Deflation Concerns After Fall in Eurozone Inflation Rate Fuels

Deflation Concerns After Fall in Eurozone Inflation Rate Fuels

Calls for European Central Bank action to help protect the eurozone’s fragile recovery have grown after the release of inflation and jobless data.

Official figures showed that eurozone inflation fell to 0.7% in January, down from 0.8% in December and further below the ECB’s 2% target.

It has fuelled worries about whether the euro bloc could suffer deflation, potentially de-railing economic growth.

Separate data showed the unemployment rate in December was unchanged at 12%.

Downward spiral

The European Union’s statistics agency, Eurostat, said that although there was a 1.7% rise in the cost of food, alcohol and tobacco in January, energy costs fell 1.2%.

Many economists had forecast the eurozone’s inflation rate would rise slightly in January. The rate last touched 0.7% in October, which was the lowest reading for the 18-nation eurozone in almost four years.

Concerns about possible deflation – where the price of goods and assets are locked in long-term decline, hitting corporate profits, wage growth, and tempting consumers to delay purchases in the hope of further falls – have grown in recent months.

At last week’s World Economic Forum, in Davos, Christine Lagarde, head of the International Monetary Fund, said eurozone inflation was “way below” target and that the risks to the bloc’s fragile economic recovery should not be ignored.

Mario Draghi, president of the ECB, has said that although inflation was “subdued, and expected to remain subdued” for about two years, he was confident that it would return to target. But he added that the ECB was ready to act if necessary.

Meanwhile, separate figures from Eurostat on Friday showed there were about 19.1 million jobless in the eurozone in December, down 129,000 from November 2013, but up 130,000 from December 2012 when the debt crisis was at its peak.

Eurostat also said the unemployment rate for November had been revised down from 12.1% to 12%.

“The job crisis is far from over and efforts must continue at EU level and in member states to fight this scourge and ensure an inclusive and sustainable recovery,” said EU employment commissioner Laszlo Andor.

Rate cut?

Aberdeen Asset Management analyst Luke Bartholomew said it was “now more likely than ever that Draghi is going to have to step in with some extraordinary measure to stave off deflation.

“The big challenge is exactly what to do. With the store cupboard of conventional measures largely bare, any policy action is likely to be unprecedented.”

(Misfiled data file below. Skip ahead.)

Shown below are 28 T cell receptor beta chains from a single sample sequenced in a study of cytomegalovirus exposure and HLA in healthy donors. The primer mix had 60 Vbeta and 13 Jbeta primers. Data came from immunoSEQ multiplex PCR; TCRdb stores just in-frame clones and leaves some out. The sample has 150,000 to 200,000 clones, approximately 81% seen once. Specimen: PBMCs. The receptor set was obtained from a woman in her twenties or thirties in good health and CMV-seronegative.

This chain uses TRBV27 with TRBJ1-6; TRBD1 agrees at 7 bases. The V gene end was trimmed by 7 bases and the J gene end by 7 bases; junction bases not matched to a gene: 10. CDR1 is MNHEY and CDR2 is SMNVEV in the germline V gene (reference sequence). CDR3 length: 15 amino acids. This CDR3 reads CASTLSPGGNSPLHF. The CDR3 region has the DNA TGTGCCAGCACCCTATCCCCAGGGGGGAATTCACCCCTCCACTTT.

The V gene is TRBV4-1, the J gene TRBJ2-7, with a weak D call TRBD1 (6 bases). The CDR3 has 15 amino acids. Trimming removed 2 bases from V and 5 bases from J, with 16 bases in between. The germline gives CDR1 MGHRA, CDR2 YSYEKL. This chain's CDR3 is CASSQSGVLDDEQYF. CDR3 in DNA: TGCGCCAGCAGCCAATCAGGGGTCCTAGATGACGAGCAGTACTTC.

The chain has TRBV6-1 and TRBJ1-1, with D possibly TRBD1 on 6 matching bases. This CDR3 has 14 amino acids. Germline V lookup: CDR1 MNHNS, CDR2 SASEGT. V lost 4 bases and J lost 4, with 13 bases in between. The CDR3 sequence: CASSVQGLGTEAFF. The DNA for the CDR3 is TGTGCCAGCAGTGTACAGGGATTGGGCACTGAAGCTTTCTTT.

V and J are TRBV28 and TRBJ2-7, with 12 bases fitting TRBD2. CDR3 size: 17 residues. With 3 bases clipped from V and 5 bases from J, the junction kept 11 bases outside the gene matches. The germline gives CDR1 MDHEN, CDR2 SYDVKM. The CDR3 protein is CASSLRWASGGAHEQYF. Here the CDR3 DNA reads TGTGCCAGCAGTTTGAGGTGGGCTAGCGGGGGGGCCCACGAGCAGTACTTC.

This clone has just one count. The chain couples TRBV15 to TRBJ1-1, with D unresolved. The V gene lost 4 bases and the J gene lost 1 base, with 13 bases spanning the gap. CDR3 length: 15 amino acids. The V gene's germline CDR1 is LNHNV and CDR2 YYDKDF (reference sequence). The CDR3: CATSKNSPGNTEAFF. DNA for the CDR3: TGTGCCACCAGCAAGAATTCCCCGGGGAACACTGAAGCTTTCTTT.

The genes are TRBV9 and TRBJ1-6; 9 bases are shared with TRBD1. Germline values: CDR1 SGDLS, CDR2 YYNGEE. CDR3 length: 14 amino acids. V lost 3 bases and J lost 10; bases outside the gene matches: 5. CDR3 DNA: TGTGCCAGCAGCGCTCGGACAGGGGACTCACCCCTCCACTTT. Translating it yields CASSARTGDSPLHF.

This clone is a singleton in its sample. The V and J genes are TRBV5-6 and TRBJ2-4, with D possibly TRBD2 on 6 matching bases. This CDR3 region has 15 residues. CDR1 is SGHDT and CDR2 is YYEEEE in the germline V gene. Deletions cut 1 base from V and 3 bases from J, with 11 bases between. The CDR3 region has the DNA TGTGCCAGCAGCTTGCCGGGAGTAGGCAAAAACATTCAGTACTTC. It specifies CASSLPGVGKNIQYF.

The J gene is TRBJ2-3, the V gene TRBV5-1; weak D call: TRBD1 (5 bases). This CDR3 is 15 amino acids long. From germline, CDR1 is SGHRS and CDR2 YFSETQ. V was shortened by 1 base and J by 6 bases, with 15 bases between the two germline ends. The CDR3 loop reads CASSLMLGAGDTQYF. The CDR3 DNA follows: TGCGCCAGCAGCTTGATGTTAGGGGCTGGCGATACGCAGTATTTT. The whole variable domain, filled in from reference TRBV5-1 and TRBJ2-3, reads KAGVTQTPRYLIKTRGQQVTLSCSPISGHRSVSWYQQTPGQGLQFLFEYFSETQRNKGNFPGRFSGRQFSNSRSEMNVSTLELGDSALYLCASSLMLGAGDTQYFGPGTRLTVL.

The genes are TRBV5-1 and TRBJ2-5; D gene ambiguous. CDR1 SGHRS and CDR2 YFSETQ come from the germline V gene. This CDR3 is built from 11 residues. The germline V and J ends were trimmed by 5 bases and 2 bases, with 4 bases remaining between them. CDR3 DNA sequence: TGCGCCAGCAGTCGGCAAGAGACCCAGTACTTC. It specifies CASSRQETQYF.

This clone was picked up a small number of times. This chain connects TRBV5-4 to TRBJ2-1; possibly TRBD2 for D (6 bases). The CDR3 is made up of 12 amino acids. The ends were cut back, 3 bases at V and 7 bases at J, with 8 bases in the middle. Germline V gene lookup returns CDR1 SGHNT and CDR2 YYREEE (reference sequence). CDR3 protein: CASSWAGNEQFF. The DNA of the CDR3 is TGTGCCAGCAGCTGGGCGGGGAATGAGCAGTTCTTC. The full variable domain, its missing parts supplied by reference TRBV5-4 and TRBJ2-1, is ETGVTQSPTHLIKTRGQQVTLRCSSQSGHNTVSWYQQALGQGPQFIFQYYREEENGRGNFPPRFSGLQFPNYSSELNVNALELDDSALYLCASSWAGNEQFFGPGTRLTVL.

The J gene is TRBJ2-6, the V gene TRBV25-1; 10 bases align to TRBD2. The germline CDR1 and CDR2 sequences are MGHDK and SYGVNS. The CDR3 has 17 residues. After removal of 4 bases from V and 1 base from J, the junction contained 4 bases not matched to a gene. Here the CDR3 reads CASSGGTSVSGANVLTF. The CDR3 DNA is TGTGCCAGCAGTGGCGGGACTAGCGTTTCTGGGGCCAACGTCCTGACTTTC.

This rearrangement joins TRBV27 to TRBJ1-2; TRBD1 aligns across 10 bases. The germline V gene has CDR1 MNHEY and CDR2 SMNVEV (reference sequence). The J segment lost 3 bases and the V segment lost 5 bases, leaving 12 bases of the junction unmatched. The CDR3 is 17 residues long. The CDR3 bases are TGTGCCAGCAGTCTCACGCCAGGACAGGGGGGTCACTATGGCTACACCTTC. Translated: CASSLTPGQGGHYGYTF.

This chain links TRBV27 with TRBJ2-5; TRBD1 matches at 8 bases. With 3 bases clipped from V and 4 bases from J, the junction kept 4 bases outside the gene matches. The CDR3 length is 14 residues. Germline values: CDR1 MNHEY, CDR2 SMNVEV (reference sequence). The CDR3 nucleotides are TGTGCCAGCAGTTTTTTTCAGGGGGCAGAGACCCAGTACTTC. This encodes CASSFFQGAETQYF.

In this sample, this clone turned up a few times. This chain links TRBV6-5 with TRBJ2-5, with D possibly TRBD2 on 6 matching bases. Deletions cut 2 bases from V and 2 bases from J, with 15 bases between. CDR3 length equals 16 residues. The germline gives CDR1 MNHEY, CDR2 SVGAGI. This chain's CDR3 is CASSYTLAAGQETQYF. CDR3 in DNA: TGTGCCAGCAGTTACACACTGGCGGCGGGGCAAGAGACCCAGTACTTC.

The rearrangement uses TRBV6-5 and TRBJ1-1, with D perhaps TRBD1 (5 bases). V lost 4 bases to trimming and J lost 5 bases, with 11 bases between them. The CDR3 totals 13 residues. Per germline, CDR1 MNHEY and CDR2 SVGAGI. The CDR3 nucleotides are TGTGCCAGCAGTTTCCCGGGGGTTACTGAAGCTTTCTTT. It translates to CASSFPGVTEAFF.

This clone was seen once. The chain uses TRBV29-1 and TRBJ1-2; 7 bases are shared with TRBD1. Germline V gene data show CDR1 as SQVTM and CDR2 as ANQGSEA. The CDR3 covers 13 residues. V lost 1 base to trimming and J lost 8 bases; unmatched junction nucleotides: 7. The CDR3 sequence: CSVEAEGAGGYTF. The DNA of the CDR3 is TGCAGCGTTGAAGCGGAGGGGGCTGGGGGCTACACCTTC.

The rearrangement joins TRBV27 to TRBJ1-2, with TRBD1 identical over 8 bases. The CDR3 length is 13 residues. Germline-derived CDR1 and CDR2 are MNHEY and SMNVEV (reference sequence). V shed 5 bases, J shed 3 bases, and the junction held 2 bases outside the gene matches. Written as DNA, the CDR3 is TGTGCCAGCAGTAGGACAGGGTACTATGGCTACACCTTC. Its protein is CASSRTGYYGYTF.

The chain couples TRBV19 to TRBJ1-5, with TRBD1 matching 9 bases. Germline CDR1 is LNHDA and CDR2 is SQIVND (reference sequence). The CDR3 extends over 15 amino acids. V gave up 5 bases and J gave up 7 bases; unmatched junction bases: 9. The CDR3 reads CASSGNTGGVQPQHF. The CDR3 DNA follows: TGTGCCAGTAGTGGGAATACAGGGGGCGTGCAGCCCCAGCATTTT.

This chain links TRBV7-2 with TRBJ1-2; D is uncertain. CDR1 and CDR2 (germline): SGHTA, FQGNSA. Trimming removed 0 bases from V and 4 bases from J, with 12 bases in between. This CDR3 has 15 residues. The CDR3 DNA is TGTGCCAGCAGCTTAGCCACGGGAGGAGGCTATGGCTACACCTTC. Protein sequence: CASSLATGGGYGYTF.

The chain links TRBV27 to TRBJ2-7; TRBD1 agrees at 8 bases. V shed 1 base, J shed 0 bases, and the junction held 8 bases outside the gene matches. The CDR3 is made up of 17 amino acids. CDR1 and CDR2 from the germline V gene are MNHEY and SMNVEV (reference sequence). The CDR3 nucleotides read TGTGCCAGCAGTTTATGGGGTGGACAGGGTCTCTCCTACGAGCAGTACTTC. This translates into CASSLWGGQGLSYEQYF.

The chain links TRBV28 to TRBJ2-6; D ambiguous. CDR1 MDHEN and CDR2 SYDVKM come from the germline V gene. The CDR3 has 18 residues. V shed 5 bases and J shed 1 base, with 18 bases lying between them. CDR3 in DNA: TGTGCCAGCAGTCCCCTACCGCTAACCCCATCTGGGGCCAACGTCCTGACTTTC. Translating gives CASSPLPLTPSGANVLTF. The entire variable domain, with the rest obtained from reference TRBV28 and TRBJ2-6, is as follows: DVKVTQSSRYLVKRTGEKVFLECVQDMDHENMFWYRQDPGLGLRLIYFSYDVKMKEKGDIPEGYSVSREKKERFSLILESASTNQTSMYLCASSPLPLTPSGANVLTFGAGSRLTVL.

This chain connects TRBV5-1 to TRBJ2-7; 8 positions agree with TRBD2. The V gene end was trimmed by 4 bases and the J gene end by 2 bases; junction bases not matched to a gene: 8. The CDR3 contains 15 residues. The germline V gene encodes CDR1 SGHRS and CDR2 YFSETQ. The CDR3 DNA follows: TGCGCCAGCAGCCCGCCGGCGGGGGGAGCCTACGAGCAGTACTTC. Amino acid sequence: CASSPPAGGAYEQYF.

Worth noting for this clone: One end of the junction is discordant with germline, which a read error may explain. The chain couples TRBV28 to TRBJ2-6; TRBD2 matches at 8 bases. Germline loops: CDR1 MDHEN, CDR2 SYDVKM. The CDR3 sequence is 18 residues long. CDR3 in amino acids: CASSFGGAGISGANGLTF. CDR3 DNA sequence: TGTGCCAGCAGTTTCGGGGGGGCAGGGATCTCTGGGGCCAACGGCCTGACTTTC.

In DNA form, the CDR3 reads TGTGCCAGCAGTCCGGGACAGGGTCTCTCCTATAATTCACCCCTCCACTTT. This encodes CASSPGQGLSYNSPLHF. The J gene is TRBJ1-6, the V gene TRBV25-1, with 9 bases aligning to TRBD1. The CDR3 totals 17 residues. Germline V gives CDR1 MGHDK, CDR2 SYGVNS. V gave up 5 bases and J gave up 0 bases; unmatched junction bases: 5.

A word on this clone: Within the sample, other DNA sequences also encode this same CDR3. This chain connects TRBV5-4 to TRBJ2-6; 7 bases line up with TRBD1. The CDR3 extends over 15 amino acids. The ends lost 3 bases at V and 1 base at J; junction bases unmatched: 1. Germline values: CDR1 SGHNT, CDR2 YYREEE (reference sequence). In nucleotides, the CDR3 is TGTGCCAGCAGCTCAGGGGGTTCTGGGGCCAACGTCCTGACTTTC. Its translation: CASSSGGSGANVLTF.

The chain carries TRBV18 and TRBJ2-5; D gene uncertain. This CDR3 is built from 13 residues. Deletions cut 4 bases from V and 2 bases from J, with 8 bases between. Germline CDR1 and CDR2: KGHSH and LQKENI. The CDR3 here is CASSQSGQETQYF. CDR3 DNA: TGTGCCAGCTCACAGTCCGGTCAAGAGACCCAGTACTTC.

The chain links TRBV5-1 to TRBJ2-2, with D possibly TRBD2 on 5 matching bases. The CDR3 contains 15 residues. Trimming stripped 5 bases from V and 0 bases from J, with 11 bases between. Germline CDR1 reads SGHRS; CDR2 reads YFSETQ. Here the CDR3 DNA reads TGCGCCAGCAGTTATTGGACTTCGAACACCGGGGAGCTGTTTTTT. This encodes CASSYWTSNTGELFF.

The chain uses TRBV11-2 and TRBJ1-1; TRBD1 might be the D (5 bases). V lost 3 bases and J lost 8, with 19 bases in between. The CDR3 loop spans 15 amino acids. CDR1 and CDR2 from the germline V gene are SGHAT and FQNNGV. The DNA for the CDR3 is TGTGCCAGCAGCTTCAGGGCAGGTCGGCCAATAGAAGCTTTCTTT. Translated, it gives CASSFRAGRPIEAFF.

Jonathan Loynes, chief European economist at Capital Economics, said action from the ECB could come as early as next week, when policymakers meet.

He said: “Unemployment remains very close to its record high, suggesting that there is still considerable slack in the currency union’s labour market.

“Against this background, and with the strong euro adding to deflation risks, the pressure on ECB president Mario Draghi to follow up his recent dovish words with further policy action is very strong.”

He said that Mr Draghi appeared “lukewarm” about injecting more money into the eurozone, through measures such as quantitative easing. “Another interest rate cut is perhaps the most likely move, if not next week then in March,” Mr Loynes said.

The ECB cut its key interest rate to a record low of 0.25% in November.

Frederik Ducrozet, a senior eurozone economist at Credit Agricole, said: “The ECB’s sensitivity to inflation data was already high and even a small surprise like this one today might tip the balance towards more easing.

“I would not expect action next week, rather a stronger wording for a possible cut later, possibly in March,” he added.

Analysis From Andrew Walker

Deflation, if it’s persistent, can be a very nasty problem. Consumers have an incentive to delay buying things that might cheaper in the future. It can also aggravate debt problems. Company revenues may fall, personal incomes can drop in cash terms, but debts do not. You still have to make the same payments.

And the eurozone has plenty of debt problems, scattered through the private sector and of course among financially stressed governments. Falling prices can hit the income they get from tax revenues. There has been some progress in getting to grips with government borrowing needs, so a prolonged period of deflation would be a very unwelcome setback.

In fact many of those struggling finance ministers would probably secretly welcome a period of above-target inflation to make the debts a little more manageable. That’s not on the near horizon. Instead the European Central Bank is coming under pressure to do something dramatic to ward off falling prices.


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